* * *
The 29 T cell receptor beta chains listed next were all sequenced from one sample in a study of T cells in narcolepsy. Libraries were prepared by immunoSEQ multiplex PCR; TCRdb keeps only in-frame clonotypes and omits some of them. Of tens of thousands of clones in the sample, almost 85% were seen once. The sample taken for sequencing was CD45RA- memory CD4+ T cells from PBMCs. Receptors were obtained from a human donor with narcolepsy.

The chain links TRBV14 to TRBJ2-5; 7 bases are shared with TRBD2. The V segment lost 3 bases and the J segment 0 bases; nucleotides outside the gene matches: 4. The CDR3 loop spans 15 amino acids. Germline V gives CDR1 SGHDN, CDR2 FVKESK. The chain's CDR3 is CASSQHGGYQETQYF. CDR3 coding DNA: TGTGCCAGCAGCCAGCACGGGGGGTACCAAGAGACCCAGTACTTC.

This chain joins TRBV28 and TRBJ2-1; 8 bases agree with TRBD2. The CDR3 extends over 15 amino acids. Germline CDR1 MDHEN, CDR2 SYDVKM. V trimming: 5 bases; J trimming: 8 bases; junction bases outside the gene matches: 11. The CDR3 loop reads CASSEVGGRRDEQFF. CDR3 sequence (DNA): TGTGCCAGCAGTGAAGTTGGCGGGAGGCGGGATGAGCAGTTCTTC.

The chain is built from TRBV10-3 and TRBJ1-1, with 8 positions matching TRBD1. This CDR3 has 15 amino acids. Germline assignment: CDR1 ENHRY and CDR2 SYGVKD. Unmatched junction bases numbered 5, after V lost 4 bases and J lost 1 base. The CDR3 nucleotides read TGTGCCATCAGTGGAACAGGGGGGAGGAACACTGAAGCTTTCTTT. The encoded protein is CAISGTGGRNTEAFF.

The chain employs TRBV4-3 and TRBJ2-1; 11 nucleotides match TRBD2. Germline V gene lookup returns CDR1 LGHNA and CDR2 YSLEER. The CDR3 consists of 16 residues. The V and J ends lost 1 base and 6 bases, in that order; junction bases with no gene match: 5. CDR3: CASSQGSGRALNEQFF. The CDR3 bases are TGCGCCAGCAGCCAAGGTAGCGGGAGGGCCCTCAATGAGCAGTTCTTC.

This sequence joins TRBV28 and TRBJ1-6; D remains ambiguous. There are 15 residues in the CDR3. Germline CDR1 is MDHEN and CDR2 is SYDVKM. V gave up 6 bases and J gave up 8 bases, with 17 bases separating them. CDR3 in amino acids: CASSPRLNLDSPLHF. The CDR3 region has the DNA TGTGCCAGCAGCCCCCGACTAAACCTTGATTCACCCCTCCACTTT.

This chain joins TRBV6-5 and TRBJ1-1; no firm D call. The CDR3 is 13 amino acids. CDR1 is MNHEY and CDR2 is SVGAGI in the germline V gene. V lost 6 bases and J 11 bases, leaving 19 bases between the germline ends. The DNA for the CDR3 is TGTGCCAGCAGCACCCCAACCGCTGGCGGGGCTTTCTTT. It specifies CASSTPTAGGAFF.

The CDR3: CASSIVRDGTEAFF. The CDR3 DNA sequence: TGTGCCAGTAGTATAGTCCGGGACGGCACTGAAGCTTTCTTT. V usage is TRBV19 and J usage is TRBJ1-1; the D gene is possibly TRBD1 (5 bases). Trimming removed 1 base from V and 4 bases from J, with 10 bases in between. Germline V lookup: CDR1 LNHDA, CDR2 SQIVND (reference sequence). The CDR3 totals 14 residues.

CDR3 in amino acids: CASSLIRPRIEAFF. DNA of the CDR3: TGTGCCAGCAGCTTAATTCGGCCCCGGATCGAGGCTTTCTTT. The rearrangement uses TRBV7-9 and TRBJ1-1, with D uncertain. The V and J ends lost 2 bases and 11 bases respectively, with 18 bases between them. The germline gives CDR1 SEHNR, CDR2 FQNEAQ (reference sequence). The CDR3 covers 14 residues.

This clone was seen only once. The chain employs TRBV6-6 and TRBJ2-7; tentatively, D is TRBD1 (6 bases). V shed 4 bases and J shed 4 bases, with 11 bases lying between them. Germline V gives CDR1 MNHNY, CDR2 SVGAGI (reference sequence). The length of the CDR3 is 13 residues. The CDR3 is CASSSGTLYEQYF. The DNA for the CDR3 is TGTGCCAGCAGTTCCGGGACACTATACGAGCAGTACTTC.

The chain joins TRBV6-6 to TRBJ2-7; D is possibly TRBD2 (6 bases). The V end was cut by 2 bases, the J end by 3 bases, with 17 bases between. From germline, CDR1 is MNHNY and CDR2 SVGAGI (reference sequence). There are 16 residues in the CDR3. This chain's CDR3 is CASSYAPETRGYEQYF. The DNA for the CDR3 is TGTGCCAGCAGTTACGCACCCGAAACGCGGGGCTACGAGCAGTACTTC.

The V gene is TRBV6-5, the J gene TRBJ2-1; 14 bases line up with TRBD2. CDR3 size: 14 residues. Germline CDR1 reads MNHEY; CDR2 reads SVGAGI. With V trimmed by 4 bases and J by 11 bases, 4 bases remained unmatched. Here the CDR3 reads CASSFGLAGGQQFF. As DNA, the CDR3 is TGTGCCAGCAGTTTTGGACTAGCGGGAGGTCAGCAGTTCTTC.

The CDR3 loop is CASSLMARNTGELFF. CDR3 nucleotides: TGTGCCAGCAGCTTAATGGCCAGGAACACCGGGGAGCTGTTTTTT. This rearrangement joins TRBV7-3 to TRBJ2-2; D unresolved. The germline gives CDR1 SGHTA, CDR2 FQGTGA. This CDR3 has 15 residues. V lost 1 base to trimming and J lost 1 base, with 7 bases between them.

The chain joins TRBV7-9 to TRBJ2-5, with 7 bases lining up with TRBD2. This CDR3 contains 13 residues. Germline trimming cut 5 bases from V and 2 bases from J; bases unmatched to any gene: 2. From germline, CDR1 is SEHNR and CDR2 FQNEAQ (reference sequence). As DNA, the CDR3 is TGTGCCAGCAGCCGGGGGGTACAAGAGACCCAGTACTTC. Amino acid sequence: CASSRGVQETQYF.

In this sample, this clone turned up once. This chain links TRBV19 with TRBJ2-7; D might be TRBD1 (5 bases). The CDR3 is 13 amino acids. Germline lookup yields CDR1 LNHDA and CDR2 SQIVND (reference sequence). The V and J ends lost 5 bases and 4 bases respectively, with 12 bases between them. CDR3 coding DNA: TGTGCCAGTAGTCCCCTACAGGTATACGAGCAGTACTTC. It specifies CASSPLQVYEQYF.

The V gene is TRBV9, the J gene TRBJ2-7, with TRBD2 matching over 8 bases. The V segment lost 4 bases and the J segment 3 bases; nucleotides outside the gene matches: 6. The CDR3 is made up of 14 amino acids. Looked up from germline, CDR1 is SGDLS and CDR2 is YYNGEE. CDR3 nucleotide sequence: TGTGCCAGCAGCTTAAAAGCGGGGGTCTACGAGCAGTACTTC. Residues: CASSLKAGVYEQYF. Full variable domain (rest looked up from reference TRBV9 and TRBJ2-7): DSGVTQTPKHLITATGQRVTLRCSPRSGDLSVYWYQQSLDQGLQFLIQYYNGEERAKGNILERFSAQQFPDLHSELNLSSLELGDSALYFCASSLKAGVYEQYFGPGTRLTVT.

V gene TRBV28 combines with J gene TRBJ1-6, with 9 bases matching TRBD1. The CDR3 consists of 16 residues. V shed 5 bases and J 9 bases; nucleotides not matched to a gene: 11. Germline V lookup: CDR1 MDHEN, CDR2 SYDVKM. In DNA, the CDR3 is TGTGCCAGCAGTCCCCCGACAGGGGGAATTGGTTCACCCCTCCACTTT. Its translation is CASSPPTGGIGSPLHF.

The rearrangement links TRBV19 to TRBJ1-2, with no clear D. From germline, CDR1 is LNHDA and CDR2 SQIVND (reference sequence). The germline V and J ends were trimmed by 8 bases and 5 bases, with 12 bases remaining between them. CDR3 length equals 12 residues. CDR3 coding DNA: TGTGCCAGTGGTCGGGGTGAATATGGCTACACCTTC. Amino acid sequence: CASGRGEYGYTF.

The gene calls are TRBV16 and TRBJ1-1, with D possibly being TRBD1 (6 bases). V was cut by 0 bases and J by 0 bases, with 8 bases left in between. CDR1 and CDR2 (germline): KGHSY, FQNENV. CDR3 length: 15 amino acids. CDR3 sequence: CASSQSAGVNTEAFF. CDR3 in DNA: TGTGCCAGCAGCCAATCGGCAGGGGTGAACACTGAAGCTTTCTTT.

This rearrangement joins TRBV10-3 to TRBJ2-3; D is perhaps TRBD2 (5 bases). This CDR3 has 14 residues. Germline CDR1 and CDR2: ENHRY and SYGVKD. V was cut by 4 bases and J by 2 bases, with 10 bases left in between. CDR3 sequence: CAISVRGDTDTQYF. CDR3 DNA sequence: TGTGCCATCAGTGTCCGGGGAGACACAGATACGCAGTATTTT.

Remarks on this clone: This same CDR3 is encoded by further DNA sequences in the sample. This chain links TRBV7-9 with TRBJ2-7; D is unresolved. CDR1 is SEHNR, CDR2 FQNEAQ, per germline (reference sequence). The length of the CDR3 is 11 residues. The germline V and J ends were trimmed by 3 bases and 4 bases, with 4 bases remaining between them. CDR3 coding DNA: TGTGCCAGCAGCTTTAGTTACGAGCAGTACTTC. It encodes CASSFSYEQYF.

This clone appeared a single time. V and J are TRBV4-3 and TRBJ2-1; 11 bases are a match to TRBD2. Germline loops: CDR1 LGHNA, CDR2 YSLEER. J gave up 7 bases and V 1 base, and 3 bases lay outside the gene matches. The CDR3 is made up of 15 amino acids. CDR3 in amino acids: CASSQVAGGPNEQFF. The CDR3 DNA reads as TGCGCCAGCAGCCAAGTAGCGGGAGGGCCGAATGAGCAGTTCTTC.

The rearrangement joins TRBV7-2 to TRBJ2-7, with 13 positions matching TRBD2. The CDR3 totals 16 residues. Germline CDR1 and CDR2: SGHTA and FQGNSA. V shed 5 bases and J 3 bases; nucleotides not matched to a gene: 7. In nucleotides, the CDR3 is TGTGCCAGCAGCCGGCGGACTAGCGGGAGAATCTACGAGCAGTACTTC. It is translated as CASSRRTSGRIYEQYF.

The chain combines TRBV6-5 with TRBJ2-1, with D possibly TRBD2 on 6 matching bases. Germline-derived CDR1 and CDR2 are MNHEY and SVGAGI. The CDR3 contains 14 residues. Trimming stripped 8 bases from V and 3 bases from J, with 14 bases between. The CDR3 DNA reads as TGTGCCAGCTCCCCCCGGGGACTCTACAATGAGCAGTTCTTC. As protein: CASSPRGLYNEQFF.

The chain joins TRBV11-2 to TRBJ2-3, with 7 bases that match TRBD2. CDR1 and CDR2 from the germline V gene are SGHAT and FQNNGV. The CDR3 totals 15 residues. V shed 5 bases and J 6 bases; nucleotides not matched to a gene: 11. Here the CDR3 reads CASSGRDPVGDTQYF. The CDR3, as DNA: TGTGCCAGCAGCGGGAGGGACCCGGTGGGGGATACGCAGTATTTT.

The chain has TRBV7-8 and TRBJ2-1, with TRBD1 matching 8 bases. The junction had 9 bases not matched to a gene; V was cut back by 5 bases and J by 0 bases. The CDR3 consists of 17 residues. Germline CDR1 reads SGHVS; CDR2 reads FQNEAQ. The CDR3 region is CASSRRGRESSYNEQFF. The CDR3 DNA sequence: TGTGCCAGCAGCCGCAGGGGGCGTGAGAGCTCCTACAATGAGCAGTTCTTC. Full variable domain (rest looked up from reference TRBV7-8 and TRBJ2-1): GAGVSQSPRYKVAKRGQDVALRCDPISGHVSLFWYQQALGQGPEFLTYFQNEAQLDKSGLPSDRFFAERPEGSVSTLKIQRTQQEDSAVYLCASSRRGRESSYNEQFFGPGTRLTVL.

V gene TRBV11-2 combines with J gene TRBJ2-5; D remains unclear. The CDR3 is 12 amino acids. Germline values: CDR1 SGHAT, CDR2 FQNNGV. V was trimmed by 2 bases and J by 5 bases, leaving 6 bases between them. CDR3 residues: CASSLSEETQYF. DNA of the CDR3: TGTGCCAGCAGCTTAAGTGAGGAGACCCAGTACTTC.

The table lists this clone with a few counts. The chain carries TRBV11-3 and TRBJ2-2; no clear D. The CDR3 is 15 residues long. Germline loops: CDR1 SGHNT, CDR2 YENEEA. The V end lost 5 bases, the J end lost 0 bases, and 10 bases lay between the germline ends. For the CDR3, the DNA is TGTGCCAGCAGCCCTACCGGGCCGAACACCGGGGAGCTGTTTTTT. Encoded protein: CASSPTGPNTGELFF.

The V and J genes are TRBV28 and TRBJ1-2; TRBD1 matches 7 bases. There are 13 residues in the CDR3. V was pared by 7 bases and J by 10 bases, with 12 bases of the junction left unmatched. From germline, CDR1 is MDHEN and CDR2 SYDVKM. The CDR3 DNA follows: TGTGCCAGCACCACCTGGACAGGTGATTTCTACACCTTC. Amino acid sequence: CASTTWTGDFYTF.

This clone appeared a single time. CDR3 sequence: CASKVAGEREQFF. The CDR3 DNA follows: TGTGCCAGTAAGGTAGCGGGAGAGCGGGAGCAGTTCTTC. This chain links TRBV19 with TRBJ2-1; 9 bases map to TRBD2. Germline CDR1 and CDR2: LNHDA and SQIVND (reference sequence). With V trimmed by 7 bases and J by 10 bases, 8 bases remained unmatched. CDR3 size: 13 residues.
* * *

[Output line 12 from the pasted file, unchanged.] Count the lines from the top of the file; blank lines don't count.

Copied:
The V gene is TRBV6-5, the J gene TRBJ2-1; 14 bases line up with TRBD2. CDR3 size: 14 residues. Germline CDR1 reads MNHEY; CDR2 reads SVGAGI. With V trimmed by 4 bases and J by 11 bases, 4 bases remained unmatched. Here the CDR3 reads CASSFGLAGGQQFF. As DNA, the CDR3 is TGTGCCAGCAGTTTTGGACTAGCGGGAGGTCAGCAGTTCTTC.